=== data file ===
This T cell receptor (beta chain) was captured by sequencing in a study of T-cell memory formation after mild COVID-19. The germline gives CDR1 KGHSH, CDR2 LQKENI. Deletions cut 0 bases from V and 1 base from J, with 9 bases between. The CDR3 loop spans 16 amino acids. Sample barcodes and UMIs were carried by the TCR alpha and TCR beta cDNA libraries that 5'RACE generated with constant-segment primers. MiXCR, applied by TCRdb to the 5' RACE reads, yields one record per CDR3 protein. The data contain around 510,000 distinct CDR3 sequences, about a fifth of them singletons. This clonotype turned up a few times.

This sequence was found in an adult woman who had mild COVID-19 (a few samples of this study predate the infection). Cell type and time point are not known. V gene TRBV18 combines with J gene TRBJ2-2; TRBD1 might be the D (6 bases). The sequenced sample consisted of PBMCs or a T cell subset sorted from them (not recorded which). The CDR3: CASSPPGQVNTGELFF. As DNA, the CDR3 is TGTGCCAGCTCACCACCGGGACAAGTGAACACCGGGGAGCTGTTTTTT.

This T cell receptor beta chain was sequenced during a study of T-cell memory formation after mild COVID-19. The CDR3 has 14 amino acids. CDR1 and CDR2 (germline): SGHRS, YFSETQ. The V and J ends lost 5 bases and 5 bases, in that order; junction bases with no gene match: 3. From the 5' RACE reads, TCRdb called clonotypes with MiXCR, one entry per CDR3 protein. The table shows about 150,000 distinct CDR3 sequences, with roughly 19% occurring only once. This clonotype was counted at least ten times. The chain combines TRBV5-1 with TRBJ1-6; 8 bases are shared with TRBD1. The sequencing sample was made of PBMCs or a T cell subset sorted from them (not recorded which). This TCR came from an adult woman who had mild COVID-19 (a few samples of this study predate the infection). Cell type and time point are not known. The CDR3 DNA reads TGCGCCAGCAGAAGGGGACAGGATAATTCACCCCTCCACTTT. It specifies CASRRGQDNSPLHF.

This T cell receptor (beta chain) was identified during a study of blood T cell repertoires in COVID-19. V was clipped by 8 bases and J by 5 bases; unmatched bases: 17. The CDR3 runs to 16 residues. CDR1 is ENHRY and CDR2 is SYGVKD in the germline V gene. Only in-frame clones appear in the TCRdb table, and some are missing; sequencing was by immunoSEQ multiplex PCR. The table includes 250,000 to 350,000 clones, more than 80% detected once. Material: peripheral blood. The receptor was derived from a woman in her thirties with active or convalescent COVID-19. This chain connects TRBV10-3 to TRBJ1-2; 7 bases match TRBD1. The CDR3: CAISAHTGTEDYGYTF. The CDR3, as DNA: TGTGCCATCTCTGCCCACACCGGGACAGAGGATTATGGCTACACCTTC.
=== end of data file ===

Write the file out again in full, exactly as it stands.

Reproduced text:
This T cell receptor (beta chain) was captured by sequencing in a study of T-cell memory formation after mild COVID-19. The germline gives CDR1 KGHSH, CDR2 LQKENI. Deletions cut 0 bases from V and 1 base from J, with 9 bases between. The CDR3 loop spans 16 amino acids. Sample barcodes and UMIs were carried by the TCR alpha and TCR beta cDNA libraries that 5'RACE generated with constant-segment primers. MiXCR, applied by TCRdb to the 5' RACE reads, yields one record per CDR3 protein. The data contain around 510,000 distinct CDR3 sequences, about a fifth of them singletons. This clonotype turned up a few times.

This sequence was found in an adult woman who had mild COVID-19 (a few samples of this study predate the infection). Cell type and time point are not known. V gene TRBV18 combines with J gene TRBJ2-2; TRBD1 might be the D (6 bases). The sequenced sample consisted of PBMCs or a T cell subset sorted from them (not recorded which). The CDR3: CASSPPGQVNTGELFF. As DNA, the CDR3 is TGTGCCAGCTCACCACCGGGACAAGTGAACACCGGGGAGCTGTTTTTT.

This T cell receptor beta chain was sequenced during a study of T-cell memory formation after mild COVID-19. The CDR3 has 14 amino acids. CDR1 and CDR2 (germline): SGHRS, YFSETQ. The V and J ends lost 5 bases and 5 bases, in that order; junction bases with no gene match: 3. From the 5' RACE reads, TCRdb called clonotypes with MiXCR, one entry per CDR3 protein. The table shows about 150,000 distinct CDR3 sequences, with roughly 19% occurring only once. This clonotype was counted at least ten times. The chain combines TRBV5-1 with TRBJ1-6; 8 bases are shared with TRBD1. The sequencing sample was made of PBMCs or a T cell subset sorted from them (not recorded which). This TCR came from an adult woman who had mild COVID-19 (a few samples of this study predate the infection). Cell type and time point are not known. The CDR3 DNA reads TGCGCCAGCAGAAGGGGACAGGATAATTCACCCCTCCACTTT. It specifies CASRRGQDNSPLHF.

This T cell receptor (beta chain) was identified during a study of blood T cell repertoires in COVID-19. V was clipped by 8 bases and J by 5 bases; unmatched bases: 17. The CDR3 runs to 16 residues. CDR1 is ENHRY and CDR2 is SYGVKD in the germline V gene. Only in-frame clones appear in the TCRdb table, and some are missing; sequencing was by immunoSEQ multiplex PCR. The table includes 250,000 to 350,000 clones, more than 80% detected once. Material: peripheral blood. The receptor was derived from a woman in her thirties with active or convalescent COVID-19. This chain connects TRBV10-3 to TRBJ1-2; 7 bases match TRBD1. The CDR3: CAISAHTGTEDYGYTF. The CDR3, as DNA: TGTGCCATCTCTGCCCACACCGGGACAGAGGATTATGGCTACACCTTC.